Mish and Rob are freelance writers and web development project managers. Since March, they’ve been completely location independent – giving them the freedom to travel wherever they want to go, whenever they want. They’re happy to admit to being “unadventurous adventurers”: they like to live in nice, clean apartments (with air conditioning, wifi and decent mattresses), in nice, civilised cities. Read their stories, guidance and advice on www.makingitanywhere.com.

We really wish we were teachers, or accountants, or shop owners: then it’d be far easier to convince you that you can do any of these jobs (and more) and still be location independent. Instead, we’re boring old copywriters and web development people – careers that it seems every single bloomin’ digital nomad has (unless they’re WordPress developers or graphic designers).

But let us try to convince you that it is possible to be a non-techie, make a decent income and travel the world. You’ll need a certain amount of digital know-how, but you definitely won’t need to make it part of your career.

Over the next few weeks, we’re going to look at different types of non-techie career that you can do from anywhere. We’ll interview people who already do it, and we’ll give you tips on what you need to get started and useful resources you can use.

Location independent business model #2: Sell physical products without being physically there

Shops, eh? What were they all about? You had to actually leave the house to go to one (it could  have been raining or anything!) and queue behind the world’s most indecisive people to wait for some sullen teenager to tell you they were out of stock of whatever you wanted anyway.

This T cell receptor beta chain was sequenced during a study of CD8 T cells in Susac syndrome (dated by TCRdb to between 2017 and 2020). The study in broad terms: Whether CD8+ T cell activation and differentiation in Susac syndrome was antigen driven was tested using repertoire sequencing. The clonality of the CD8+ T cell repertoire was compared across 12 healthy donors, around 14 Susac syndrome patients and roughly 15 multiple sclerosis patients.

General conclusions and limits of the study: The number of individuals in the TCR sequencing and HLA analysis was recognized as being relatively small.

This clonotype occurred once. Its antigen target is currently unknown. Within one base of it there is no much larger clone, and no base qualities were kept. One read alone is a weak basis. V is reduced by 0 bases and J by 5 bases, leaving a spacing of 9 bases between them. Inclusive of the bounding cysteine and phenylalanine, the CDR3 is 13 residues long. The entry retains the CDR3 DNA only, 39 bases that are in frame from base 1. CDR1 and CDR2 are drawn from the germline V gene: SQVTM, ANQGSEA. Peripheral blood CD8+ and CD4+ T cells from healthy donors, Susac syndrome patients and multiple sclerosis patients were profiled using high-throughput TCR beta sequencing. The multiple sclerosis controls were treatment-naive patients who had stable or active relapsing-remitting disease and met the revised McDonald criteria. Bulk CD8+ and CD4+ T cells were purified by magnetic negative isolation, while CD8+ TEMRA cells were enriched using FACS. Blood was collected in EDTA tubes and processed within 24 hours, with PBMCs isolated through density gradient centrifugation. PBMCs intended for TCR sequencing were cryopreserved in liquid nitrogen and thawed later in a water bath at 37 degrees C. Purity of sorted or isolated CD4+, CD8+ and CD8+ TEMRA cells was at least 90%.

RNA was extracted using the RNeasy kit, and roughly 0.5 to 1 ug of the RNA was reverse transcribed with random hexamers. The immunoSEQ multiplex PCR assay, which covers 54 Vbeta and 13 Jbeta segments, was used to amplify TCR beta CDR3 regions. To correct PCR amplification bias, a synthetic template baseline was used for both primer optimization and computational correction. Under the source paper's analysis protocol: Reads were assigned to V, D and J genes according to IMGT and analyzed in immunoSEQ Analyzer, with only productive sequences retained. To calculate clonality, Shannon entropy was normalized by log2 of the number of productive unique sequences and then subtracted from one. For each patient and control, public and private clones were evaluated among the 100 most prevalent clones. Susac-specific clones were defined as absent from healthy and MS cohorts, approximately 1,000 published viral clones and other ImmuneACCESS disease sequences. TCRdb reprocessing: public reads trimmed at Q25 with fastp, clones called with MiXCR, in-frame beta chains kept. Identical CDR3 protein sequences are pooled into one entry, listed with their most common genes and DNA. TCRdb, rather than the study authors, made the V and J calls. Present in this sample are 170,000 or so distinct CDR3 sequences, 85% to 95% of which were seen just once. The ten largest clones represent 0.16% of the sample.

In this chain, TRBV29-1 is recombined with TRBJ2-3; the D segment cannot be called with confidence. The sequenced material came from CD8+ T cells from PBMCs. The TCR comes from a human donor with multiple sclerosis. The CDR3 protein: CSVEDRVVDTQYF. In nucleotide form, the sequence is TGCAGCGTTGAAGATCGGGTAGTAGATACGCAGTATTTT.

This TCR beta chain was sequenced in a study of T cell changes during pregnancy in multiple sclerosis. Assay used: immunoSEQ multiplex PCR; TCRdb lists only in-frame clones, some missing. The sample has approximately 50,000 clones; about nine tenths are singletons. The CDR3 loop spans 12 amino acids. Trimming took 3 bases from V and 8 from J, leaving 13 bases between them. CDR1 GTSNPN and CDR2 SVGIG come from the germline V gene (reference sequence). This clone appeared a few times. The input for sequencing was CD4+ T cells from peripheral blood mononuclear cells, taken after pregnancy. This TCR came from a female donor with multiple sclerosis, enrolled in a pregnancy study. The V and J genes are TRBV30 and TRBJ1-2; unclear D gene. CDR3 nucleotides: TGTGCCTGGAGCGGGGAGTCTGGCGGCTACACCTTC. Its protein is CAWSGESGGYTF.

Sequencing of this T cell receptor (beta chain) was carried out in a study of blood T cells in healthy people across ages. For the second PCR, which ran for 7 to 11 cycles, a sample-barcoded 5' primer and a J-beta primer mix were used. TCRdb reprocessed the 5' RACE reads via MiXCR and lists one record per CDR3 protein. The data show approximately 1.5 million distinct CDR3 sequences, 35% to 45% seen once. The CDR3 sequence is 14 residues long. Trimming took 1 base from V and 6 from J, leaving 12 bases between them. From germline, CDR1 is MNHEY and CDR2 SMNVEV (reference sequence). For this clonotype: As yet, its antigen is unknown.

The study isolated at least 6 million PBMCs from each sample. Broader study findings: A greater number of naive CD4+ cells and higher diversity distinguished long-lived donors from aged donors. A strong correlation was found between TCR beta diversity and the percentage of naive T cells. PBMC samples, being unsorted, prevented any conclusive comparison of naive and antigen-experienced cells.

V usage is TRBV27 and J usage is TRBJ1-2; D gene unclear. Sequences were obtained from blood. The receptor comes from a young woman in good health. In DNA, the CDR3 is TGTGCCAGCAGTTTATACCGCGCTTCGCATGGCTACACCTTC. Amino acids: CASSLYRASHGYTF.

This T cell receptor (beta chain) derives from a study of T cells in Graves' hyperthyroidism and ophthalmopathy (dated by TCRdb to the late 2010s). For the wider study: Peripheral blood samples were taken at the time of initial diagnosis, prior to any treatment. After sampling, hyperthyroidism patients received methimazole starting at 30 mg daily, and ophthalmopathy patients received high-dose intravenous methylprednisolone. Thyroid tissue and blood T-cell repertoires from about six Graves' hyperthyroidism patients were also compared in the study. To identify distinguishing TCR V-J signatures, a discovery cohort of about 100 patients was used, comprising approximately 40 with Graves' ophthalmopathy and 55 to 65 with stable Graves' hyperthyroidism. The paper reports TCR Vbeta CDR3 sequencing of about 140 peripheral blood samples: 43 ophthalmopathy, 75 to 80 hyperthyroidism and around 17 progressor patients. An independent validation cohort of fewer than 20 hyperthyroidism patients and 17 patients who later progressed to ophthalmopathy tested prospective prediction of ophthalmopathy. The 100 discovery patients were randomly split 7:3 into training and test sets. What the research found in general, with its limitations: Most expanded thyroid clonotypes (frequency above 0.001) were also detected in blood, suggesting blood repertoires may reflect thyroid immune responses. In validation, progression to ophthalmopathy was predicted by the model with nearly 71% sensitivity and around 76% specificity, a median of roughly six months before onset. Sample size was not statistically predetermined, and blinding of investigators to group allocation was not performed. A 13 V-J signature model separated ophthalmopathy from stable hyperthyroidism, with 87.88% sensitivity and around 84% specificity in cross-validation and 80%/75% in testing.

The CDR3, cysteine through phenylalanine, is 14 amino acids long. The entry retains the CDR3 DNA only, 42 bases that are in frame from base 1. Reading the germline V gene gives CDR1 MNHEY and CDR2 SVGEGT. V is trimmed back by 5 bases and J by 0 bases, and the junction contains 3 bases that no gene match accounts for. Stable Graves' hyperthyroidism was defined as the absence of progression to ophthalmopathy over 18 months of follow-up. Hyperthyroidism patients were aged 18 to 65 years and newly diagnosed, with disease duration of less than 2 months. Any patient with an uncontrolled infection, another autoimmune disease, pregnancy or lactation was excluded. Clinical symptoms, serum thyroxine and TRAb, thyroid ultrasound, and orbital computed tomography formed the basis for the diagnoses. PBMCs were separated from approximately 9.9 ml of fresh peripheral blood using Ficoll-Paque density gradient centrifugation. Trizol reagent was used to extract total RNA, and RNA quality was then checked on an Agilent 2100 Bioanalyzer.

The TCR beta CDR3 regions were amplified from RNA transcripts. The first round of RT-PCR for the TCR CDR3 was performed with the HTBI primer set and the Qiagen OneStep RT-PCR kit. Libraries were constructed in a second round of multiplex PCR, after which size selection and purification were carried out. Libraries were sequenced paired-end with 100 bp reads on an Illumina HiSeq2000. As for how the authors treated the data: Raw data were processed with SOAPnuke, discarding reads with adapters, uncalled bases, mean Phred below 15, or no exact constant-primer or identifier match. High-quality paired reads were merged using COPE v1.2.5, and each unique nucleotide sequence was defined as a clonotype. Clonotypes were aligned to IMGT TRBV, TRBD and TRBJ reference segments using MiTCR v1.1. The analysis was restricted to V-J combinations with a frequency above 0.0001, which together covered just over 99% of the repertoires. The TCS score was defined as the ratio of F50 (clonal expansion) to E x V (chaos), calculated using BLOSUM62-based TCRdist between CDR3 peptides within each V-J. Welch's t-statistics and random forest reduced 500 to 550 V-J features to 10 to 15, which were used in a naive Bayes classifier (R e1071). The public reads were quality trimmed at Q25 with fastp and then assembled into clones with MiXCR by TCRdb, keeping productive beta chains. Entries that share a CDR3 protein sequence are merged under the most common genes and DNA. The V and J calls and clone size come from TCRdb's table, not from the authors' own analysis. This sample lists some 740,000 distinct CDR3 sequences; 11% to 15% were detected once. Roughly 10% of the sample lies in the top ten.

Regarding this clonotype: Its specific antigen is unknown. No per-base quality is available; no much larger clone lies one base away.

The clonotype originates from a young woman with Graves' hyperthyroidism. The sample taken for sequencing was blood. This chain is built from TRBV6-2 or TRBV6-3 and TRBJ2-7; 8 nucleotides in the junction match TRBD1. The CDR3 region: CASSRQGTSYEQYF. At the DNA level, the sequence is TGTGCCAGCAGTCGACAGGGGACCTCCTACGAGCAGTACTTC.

As the owners of Blockbuster, HMV and Borders will tell you, physical shops are, like, totally over. But online retail is booming – and it can be a great business model for digital nomads.
It’s actually a model we use ourselves: one of our side-businesses is running a site where people can design and sell their own t-shirts. We built and promote the site, but the orders are printed and shipped straight to the buyer by other companies we work with.

This fits a location independent lifestyle perfectly, because promoting the shop and answering customer queries can be done from anywhere – and easily fitted around freelancing or other work.

Awww… it’s like looking at a rotary-dial telephone.

Selling stuff without storing stuff

A company that stores and ships products on your behalf is known as a dropshipper. In our case the dropshipper makes the items individually as they’re ordered, but it’s more common for them to have a warehouse full of items ready for you to sell. There are dropshippers for pretty much any product you can imagine, and they’re the magic ingredient for a perfect nomadic business model.

No room for stock? Dropshipping to the rescue!

If you decide you want to sell iPhone accessories, for example, just find a dropshipper who has a good range on offer. Then all you need to do is build an online shop and attract customers – all the boring logistics get taken care of for you.

Best of all, you take the customer’s money before you have to pay the dropshipper – so you’re never forking out for stock that you might not be able to sell.

What to sell?

If you can think of it, there’s a dropshipper for it. The variety is terrifying: just search for the name of the product with “dropshipper” in Google, and you’ll be bombarded with results.

Picking a product to sell is the biggest decision you’ll have to make. You can generate ideas by thinking about what you’ve bought online, looking at eBay Pulse to see what items are popular, and checking out the top-selling items in each Amazon category.

You might come up with some crazy ideas, but there’s probably someone who’s made a mint from something far crazier. Dan Andrews, who co-hosts the Lifestyle Business Podcast (required listening for all aspiring business owners), spends most of his time in Southeast Asia and makes his money from selling cat furniture and portable bars.

Unfortunately for you, Bacon Air already exists. Keep thinking…